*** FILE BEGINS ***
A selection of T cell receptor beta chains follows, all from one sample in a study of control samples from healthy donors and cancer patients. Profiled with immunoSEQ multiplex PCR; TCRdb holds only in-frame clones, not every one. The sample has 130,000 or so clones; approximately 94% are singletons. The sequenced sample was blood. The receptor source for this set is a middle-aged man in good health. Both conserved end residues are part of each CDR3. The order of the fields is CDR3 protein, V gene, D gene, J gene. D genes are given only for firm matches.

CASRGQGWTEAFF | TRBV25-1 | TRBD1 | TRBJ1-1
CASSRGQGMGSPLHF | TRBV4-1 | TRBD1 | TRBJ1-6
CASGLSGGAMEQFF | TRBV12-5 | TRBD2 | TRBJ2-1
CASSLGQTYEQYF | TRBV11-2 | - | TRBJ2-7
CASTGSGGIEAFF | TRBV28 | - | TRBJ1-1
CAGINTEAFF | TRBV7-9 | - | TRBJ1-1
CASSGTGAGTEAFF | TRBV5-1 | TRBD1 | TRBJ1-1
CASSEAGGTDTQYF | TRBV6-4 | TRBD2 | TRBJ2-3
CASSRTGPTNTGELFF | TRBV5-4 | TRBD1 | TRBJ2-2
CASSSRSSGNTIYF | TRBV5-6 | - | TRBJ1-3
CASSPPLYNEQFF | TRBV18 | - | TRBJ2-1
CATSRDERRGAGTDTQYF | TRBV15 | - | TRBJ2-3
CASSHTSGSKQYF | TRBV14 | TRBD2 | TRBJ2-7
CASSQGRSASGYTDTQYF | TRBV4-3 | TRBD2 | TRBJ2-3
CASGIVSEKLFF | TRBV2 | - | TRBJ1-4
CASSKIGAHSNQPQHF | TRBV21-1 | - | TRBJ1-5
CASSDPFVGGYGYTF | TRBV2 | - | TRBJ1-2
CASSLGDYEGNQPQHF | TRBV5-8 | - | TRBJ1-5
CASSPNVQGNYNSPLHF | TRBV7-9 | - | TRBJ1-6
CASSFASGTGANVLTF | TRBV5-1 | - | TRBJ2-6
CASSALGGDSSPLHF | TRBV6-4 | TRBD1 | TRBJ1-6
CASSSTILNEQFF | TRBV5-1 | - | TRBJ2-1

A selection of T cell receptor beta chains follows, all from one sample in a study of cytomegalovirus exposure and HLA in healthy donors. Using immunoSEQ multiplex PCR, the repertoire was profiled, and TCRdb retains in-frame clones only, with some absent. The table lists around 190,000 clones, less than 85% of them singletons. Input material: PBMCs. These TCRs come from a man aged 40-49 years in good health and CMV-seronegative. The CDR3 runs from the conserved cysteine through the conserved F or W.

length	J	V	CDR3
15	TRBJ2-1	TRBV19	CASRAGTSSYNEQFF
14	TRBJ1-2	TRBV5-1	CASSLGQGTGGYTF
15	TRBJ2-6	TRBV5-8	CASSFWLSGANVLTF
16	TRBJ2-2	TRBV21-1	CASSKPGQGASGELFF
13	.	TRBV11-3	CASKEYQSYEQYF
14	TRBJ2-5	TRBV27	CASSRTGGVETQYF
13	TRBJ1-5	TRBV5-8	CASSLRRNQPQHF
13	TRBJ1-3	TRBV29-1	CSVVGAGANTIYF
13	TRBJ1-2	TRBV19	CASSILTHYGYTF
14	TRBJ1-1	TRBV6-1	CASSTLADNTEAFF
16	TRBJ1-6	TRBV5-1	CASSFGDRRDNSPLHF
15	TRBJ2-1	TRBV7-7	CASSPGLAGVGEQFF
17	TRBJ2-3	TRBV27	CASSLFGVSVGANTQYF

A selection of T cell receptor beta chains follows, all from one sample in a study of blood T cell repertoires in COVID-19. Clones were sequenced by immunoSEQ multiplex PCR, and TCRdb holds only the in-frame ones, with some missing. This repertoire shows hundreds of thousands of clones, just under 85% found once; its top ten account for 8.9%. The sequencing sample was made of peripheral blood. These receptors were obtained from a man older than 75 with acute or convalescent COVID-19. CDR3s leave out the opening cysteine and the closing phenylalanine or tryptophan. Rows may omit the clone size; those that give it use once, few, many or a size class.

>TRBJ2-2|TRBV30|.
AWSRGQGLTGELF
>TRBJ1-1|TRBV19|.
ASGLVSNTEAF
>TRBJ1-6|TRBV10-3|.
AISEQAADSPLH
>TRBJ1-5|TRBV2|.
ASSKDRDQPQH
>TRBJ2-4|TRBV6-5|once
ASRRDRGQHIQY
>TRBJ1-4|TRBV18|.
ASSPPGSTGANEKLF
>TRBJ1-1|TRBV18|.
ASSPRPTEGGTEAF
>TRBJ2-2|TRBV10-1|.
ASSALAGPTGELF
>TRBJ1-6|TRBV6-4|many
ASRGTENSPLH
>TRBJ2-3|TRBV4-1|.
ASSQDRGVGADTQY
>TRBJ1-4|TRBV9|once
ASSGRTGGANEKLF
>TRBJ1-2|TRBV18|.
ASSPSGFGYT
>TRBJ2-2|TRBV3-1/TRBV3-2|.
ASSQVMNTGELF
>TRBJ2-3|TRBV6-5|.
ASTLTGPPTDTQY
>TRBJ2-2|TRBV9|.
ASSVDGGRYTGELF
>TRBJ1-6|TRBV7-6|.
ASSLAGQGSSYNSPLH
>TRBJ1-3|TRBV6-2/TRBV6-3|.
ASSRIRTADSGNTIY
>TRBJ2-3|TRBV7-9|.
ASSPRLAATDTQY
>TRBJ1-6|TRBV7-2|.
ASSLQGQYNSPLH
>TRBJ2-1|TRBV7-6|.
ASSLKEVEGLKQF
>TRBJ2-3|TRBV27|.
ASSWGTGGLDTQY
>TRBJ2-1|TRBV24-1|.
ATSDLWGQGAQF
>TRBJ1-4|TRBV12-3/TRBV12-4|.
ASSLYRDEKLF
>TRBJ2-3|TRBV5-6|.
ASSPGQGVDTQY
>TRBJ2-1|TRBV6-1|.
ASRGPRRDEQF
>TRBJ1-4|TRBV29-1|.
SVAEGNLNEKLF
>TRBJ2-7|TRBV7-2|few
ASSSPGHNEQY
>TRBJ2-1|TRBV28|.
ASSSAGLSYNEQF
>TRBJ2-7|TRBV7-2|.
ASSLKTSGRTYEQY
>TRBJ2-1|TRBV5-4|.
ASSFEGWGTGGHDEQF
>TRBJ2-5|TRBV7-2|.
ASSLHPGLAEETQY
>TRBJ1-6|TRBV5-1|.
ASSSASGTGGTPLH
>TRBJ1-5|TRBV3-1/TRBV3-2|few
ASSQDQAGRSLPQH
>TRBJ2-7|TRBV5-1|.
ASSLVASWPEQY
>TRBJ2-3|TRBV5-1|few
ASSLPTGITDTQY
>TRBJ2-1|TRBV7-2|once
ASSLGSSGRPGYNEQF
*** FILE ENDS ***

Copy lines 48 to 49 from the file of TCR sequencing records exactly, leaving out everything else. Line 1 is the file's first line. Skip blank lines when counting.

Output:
>TRBJ2-4|TRBV6-5|once
ASRRDRGQHIQY